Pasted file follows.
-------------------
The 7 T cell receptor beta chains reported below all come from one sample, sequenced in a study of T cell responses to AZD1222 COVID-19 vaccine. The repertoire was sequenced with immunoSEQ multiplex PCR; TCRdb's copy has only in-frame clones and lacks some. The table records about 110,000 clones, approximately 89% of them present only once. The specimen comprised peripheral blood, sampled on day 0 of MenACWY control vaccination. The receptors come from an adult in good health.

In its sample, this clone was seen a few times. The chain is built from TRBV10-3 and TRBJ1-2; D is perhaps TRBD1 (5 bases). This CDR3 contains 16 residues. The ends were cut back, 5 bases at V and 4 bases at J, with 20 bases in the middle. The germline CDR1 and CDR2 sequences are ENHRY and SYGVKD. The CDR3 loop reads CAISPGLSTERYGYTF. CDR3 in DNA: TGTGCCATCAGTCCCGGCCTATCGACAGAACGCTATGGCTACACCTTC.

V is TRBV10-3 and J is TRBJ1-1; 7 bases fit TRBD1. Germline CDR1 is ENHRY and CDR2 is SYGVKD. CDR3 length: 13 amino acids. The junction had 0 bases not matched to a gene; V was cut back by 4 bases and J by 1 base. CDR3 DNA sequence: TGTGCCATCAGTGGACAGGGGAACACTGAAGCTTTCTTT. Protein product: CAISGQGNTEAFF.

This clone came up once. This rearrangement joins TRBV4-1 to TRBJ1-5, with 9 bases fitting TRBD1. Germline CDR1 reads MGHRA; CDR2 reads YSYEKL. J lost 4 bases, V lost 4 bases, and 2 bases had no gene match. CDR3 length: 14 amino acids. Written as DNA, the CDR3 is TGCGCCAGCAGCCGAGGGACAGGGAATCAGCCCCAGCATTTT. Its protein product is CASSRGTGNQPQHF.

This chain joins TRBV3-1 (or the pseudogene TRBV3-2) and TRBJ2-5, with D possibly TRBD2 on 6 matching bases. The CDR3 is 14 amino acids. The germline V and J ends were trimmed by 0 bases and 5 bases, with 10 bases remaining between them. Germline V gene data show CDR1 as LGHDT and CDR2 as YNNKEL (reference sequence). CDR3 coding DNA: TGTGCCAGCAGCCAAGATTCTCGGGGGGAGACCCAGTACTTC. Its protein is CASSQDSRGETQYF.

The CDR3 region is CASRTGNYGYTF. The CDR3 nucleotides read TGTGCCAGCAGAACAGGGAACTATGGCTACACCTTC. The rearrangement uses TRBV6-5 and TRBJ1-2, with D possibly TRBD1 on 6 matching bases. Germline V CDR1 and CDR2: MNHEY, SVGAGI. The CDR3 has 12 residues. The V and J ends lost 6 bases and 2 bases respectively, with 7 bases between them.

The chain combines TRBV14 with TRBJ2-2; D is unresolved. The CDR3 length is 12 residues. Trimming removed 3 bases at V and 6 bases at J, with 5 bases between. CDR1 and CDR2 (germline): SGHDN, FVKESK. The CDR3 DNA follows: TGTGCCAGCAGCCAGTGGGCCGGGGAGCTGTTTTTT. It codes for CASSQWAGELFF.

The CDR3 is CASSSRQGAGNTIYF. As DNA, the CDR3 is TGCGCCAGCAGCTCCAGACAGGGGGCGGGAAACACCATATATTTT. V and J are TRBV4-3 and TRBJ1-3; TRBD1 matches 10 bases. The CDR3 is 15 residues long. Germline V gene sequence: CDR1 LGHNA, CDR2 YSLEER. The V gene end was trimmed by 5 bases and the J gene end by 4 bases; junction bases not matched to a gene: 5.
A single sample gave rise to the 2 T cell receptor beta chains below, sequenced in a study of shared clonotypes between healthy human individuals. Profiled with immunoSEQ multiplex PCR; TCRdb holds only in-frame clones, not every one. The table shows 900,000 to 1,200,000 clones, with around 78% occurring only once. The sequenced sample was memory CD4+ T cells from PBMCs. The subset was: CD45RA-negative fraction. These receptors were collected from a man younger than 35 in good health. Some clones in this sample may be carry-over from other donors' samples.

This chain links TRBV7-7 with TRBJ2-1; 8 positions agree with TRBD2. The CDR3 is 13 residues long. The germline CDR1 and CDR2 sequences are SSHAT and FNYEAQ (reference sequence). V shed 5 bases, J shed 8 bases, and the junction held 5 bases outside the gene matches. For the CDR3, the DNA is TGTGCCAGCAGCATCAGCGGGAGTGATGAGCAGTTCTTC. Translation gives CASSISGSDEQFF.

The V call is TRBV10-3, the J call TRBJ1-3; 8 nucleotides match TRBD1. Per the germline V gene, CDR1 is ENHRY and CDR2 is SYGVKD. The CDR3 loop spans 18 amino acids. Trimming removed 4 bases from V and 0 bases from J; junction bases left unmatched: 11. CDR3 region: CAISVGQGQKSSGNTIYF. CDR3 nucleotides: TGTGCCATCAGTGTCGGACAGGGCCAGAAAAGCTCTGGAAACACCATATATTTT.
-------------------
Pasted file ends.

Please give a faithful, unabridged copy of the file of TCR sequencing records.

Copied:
The 7 T cell receptor beta chains reported below all come from one sample, sequenced in a study of T cell responses to AZD1222 COVID-19 vaccine. The repertoire was sequenced with immunoSEQ multiplex PCR; TCRdb's copy has only in-frame clones and lacks some. The table records about 110,000 clones, approximately 89% of them present only once. The specimen comprised peripheral blood, sampled on day 0 of MenACWY control vaccination. The receptors come from an adult in good health.

In its sample, this clone was seen a few times. The chain is built from TRBV10-3 and TRBJ1-2; D is perhaps TRBD1 (5 bases). This CDR3 contains 16 residues. The ends were cut back, 5 bases at V and 4 bases at J, with 20 bases in the middle. The germline CDR1 and CDR2 sequences are ENHRY and SYGVKD. The CDR3 loop reads CAISPGLSTERYGYTF. CDR3 in DNA: TGTGCCATCAGTCCCGGCCTATCGACAGAACGCTATGGCTACACCTTC.

V is TRBV10-3 and J is TRBJ1-1; 7 bases fit TRBD1. Germline CDR1 is ENHRY and CDR2 is SYGVKD. CDR3 length: 13 amino acids. The junction had 0 bases not matched to a gene; V was cut back by 4 bases and J by 1 base. CDR3 DNA sequence: TGTGCCATCAGTGGACAGGGGAACACTGAAGCTTTCTTT. Protein product: CAISGQGNTEAFF.

This clone came up once. This rearrangement joins TRBV4-1 to TRBJ1-5, with 9 bases fitting TRBD1. Germline CDR1 reads MGHRA; CDR2 reads YSYEKL. J lost 4 bases, V lost 4 bases, and 2 bases had no gene match. CDR3 length: 14 amino acids. Written as DNA, the CDR3 is TGCGCCAGCAGCCGAGGGACAGGGAATCAGCCCCAGCATTTT. Its protein product is CASSRGTGNQPQHF.

This chain joins TRBV3-1 (or the pseudogene TRBV3-2) and TRBJ2-5, with D possibly TRBD2 on 6 matching bases. The CDR3 is 14 amino acids. The germline V and J ends were trimmed by 0 bases and 5 bases, with 10 bases remaining between them. Germline V gene data show CDR1 as LGHDT and CDR2 as YNNKEL (reference sequence). CDR3 coding DNA: TGTGCCAGCAGCCAAGATTCTCGGGGGGAGACCCAGTACTTC. Its protein is CASSQDSRGETQYF.

The CDR3 region is CASRTGNYGYTF. The CDR3 nucleotides read TGTGCCAGCAGAACAGGGAACTATGGCTACACCTTC. The rearrangement uses TRBV6-5 and TRBJ1-2, with D possibly TRBD1 on 6 matching bases. Germline V CDR1 and CDR2: MNHEY, SVGAGI. The CDR3 has 12 residues. The V and J ends lost 6 bases and 2 bases respectively, with 7 bases between them.

The chain combines TRBV14 with TRBJ2-2; D is unresolved. The CDR3 length is 12 residues. Trimming removed 3 bases at V and 6 bases at J, with 5 bases between. CDR1 and CDR2 (germline): SGHDN, FVKESK. The CDR3 DNA follows: TGTGCCAGCAGCCAGTGGGCCGGGGAGCTGTTTTTT. It codes for CASSQWAGELFF.

The CDR3 is CASSSRQGAGNTIYF. As DNA, the CDR3 is TGCGCCAGCAGCTCCAGACAGGGGGCGGGAAACACCATATATTTT. V and J are TRBV4-3 and TRBJ1-3; TRBD1 matches 10 bases. The CDR3 is 15 residues long. Germline V gene sequence: CDR1 LGHNA, CDR2 YSLEER. The V gene end was trimmed by 5 bases and the J gene end by 4 bases; junction bases not matched to a gene: 5.
A single sample gave rise to the 2 T cell receptor beta chains below, sequenced in a study of shared clonotypes between healthy human individuals. Profiled with immunoSEQ multiplex PCR; TCRdb holds only in-frame clones, not every one. The table shows 900,000 to 1,200,000 clones, with around 78% occurring only once. The sequenced sample was memory CD4+ T cells from PBMCs. The subset was: CD45RA-negative fraction. These receptors were collected from a man younger than 35 in good health. Some clones in this sample may be carry-over from other donors' samples.

This chain links TRBV7-7 with TRBJ2-1; 8 positions agree with TRBD2. The CDR3 is 13 residues long. The germline CDR1 and CDR2 sequences are SSHAT and FNYEAQ (reference sequence). V shed 5 bases, J shed 8 bases, and the junction held 5 bases outside the gene matches. For the CDR3, the DNA is TGTGCCAGCAGCATCAGCGGGAGTGATGAGCAGTTCTTC. Translation gives CASSISGSDEQFF.

The V call is TRBV10-3, the J call TRBJ1-3; 8 nucleotides match TRBD1. Per the germline V gene, CDR1 is ENHRY and CDR2 is SYGVKD. The CDR3 loop spans 18 amino acids. Trimming removed 4 bases from V and 0 bases from J; junction bases left unmatched: 11. CDR3 region: CAISVGQGQKSSGNTIYF. CDR3 nucleotides: TGTGCCATCAGTGTCGGACAGGGCCAGAAAAGCTCTGGAAACACCATATATTTT.